In 2008, HHS published the first-ever Physical Activity Guidelines for Americans(health.gov) as a way to help people understand how they could benefit from different types of physical activity.
Earlier this month, HHS issued an expanded second edition(health.gov) of the Physical Activity Guidelines for Americans. The updated guidelines(health.gov) contain a wealth of new and updated information on the benefits of regular physical activity and should serve as a valuable resource for family physicians and other health care professionals to share with their patients.
One of the guidelines' recurring messages is that Americans need to get moving.
"The new guidelines demonstrate that based on the best science, everyone can dramatically improve their health just by moving -- anytime, anywhere and by any means that gets you active," said Adm. Brett Giroir, M.D., HHS assistant secretary for health, in a news release.(www.hhs.gov) "When we move more, we have better cardiovascular health, we are stronger and less susceptible to disease, and we feel better.
- HHS recently published an expanded second edition of its Physical Activity Guidelines for Americans.
- The guidelines contain new and updated information on the benefits of regular physical activity, along with strategies for increasing activity levels among Americans of all ages.
- HHS also launched its Move Your Way campaign to promote the guidelines and encourage Americans to become more physically active.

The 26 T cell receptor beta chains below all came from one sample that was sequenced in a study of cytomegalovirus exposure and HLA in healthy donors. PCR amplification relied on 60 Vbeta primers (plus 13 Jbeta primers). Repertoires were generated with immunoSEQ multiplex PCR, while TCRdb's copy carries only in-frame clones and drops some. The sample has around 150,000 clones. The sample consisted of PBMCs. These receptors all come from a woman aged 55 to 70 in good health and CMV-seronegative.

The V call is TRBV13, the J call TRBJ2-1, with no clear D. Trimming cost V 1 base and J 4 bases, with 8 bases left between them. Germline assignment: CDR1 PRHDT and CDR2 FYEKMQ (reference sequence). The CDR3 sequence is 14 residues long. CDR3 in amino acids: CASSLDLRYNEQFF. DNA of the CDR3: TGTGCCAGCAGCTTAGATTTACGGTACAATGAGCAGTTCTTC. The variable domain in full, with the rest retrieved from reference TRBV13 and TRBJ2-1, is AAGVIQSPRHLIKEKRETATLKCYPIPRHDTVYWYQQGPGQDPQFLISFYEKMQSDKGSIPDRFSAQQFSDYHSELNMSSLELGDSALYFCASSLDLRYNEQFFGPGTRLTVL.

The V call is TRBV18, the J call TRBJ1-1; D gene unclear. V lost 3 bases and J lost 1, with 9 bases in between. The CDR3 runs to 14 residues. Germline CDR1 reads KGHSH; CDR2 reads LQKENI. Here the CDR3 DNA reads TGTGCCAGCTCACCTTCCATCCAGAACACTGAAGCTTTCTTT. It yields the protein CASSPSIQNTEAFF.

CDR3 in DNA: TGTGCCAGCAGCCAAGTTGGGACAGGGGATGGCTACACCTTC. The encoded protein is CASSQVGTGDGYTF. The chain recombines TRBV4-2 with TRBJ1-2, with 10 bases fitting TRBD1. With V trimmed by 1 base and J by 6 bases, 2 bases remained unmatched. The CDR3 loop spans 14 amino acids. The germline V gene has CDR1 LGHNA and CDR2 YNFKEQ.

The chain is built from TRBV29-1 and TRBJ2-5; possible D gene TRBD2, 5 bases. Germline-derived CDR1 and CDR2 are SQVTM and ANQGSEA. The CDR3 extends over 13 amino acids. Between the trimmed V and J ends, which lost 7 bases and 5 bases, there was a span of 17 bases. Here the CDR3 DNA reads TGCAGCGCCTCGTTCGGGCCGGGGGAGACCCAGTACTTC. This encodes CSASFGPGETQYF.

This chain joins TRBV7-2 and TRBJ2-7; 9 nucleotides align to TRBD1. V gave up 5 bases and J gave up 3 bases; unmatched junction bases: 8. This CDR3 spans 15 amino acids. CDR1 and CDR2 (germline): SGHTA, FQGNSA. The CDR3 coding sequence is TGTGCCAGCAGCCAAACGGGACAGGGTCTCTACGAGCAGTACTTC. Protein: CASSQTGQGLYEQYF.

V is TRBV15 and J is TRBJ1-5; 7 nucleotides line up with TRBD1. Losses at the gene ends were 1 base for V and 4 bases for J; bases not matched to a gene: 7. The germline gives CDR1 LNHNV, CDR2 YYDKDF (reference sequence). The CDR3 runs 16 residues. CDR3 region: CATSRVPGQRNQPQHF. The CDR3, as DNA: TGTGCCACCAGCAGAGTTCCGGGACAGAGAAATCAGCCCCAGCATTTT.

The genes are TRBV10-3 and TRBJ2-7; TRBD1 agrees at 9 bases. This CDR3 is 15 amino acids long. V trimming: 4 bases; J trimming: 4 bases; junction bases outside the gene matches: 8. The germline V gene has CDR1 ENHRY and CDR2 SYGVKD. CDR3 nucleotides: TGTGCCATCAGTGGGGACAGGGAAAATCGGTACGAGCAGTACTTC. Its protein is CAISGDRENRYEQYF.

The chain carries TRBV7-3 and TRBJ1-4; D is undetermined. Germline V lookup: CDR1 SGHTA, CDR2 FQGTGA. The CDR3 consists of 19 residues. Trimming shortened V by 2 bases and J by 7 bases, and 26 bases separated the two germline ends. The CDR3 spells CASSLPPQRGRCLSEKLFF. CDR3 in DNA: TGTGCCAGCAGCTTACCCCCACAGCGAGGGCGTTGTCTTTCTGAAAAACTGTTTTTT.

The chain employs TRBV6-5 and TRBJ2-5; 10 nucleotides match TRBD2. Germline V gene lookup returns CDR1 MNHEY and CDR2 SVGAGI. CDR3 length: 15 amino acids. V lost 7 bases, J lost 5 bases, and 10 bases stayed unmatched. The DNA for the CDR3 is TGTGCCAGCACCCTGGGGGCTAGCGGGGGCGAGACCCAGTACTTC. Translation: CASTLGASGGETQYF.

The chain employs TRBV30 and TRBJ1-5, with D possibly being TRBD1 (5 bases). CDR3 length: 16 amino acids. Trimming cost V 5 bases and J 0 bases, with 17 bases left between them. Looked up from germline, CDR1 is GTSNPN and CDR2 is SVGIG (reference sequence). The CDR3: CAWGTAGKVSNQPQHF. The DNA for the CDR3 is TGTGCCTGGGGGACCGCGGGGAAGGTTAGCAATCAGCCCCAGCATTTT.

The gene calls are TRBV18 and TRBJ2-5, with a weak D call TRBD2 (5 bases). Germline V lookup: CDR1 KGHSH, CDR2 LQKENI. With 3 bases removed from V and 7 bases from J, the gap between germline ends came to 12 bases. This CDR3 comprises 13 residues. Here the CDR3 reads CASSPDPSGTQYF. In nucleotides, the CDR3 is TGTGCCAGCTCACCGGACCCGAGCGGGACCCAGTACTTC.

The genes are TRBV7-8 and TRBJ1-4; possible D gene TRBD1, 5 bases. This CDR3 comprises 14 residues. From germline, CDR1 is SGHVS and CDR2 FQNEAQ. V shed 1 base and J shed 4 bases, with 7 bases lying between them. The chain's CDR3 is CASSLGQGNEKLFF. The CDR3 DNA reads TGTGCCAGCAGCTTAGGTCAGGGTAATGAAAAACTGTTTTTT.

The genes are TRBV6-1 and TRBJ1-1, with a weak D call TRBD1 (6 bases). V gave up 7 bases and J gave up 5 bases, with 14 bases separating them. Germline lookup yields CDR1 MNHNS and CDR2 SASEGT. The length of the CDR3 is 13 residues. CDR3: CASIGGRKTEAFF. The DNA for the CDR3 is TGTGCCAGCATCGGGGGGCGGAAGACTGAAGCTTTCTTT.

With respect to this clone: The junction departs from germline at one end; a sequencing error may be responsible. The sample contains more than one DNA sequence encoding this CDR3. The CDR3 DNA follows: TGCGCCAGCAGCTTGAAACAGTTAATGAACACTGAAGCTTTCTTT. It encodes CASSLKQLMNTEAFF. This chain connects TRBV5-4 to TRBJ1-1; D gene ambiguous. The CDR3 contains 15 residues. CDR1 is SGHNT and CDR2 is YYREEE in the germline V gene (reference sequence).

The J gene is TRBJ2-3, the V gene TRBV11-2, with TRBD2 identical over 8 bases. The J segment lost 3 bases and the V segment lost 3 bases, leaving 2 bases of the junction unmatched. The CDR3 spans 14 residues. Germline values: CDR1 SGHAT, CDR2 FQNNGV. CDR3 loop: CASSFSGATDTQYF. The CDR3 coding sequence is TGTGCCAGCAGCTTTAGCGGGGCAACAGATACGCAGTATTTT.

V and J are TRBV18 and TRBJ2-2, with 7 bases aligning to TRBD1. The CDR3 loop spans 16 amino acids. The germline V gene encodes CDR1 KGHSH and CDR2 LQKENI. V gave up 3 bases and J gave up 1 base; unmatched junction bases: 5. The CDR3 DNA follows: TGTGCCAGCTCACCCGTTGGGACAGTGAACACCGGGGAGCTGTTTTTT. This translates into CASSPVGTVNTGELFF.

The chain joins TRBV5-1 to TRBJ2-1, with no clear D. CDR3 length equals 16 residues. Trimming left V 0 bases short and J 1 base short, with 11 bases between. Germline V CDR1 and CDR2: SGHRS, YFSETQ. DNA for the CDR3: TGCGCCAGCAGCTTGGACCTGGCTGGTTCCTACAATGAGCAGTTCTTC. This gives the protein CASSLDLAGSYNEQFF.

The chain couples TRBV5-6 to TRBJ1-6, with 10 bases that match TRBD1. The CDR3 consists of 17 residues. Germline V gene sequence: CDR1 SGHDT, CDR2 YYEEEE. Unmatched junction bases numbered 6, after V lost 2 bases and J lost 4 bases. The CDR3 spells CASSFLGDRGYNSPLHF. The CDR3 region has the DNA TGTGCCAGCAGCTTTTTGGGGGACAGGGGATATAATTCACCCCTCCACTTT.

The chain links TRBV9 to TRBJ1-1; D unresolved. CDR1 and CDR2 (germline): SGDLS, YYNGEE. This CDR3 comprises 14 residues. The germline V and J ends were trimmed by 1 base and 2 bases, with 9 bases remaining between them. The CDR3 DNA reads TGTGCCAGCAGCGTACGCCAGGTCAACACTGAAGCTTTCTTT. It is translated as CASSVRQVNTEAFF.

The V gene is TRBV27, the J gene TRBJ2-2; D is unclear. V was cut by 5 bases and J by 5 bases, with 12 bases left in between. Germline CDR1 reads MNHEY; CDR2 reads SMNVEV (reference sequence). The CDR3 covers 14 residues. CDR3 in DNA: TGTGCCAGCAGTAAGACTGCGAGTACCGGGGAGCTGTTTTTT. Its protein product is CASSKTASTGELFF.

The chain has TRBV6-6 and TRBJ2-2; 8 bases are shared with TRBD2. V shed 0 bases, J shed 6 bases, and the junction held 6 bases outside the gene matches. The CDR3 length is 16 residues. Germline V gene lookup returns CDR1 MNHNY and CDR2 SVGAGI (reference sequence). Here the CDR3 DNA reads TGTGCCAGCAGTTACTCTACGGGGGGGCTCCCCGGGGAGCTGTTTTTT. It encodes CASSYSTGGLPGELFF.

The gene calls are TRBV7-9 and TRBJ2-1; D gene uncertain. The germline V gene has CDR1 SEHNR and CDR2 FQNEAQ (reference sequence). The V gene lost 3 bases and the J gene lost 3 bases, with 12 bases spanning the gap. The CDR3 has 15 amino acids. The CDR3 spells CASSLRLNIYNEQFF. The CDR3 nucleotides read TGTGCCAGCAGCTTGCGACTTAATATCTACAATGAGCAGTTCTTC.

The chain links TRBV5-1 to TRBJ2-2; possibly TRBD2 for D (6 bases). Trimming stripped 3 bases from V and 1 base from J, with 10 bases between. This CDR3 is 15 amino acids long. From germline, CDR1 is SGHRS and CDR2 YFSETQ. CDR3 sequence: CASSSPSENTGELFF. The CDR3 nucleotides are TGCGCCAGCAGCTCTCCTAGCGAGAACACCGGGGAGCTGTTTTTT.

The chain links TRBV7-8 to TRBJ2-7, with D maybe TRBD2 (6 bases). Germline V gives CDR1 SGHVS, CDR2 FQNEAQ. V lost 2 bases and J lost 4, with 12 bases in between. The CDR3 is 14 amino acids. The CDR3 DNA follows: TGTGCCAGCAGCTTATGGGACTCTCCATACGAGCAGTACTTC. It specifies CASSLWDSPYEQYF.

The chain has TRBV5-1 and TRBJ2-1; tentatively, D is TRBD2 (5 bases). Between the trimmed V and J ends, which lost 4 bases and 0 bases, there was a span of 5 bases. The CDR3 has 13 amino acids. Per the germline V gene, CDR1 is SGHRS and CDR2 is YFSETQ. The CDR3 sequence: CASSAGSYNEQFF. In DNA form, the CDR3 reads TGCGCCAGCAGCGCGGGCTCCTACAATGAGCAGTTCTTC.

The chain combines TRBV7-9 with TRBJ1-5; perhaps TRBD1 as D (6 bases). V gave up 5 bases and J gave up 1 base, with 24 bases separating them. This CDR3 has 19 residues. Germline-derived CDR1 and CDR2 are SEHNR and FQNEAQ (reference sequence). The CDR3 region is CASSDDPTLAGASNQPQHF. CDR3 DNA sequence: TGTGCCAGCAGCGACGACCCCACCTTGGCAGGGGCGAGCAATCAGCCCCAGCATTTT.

"The updated guidelines include evidence-based strategies that leaders across the nation can use to help Americans fit more physical activity into their daily lives."
Another message is that not enough Americans are physically active. According to the second edition of the guidelines, although recent evidence suggests some improvement in physical activity levels among American adults, only 26 percent of adult men, 19 percent of adult women, and 20 percent of adolescents actually meet the physical activity levels outlined in the guidelines.
Guidelines 2.0: What's New, What's Not
Whereas the original guidelines were designed primarily for adults, the second edition provides evidence-based guidance for increasing physical activity in people as young as age 3 years. A chapter on physical activity in children and adolescents recommends that preschool-aged children (ages 3 to 5) should be physically active throughout the day to enhance growth and development, and that caregivers should encourage active play that includes a variety of physical activities.
The second edition also provides new evidence of the benefits of physical activity in people of all genders and age groups, including
- improved bone health and weight status in preschool-aged children;
- improved cognitive function in children ages 6 to 13;
- reduced risk of cancer at additional sites, including the bladder, endometrium, esophagus, kidney, stomach and lung in adults;
- reduced risk of dementia and Alzheimer's disease in adults;
- reduced risk of anxiety and depression;
- improvements in sleep and quality of life;
- reduced risk of excessive weight gain, gestational diabetes and postpartum depression in pregnant women;
- reduced risk of fall-related injuries in older adults; and
- reduced risk of all-cause mortality and disease-specific mortality, improved physical function and improved quality of life in people with chronic medical conditions.